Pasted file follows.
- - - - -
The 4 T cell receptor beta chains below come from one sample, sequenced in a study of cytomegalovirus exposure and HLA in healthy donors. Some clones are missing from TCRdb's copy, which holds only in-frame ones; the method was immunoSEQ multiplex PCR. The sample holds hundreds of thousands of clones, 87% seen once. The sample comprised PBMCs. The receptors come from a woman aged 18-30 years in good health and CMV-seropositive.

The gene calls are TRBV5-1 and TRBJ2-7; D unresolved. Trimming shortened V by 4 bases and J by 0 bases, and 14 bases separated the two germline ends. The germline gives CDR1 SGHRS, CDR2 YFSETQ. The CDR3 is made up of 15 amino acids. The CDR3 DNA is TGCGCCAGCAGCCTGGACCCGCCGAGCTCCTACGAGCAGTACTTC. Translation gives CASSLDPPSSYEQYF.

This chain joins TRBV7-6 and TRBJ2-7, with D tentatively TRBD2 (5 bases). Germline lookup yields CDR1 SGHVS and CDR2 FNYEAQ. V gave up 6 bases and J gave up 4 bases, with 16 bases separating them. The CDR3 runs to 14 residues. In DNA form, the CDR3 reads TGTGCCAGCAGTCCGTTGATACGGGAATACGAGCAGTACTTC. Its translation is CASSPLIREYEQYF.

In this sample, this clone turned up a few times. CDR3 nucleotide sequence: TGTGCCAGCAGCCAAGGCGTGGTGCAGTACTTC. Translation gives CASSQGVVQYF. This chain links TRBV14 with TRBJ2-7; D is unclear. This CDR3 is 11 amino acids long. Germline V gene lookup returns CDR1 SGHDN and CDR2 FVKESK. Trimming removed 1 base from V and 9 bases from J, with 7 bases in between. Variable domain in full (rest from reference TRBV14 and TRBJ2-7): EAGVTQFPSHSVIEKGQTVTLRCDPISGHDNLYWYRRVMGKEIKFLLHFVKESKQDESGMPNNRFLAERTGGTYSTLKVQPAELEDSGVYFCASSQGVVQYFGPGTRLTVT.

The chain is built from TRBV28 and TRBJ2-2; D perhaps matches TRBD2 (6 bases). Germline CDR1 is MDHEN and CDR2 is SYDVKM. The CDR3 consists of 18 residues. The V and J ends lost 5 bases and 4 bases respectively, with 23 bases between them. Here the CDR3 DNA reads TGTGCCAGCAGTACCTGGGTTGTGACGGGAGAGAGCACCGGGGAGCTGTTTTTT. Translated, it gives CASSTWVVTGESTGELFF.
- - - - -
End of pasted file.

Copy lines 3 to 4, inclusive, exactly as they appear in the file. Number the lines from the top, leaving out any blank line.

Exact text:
This chain joins TRBV7-6 and TRBJ2-7, with D tentatively TRBD2 (5 bases). Germline lookup yields CDR1 SGHVS and CDR2 FNYEAQ. V gave up 6 bases and J gave up 4 bases, with 16 bases separating them. The CDR3 runs to 14 residues. In DNA form, the CDR3 reads TGTGCCAGCAGTCCGTTGATACGGGAATACGAGCAGTACTTC. Its translation is CASSPLIREYEQYF.

In this sample, this clone turned up a few times. CDR3 nucleotide sequence: TGTGCCAGCAGCCAAGGCGTGGTGCAGTACTTC. Translation gives CASSQGVVQYF. This chain links TRBV14 with TRBJ2-7; D is unclear. This CDR3 is 11 amino acids long. Germline V gene lookup returns CDR1 SGHDN and CDR2 FVKESK. Trimming removed 1 base from V and 9 bases from J, with 7 bases in between. Variable domain in full (rest from reference TRBV14 and TRBJ2-7): EAGVTQFPSHSVIEKGQTVTLRCDPISGHDNLYWYRRVMGKEIKFLLHFVKESKQDESGMPNNRFLAERTGGTYSTLKVQPAELEDSGVYFCASSQGVVQYFGPGTRLTVT.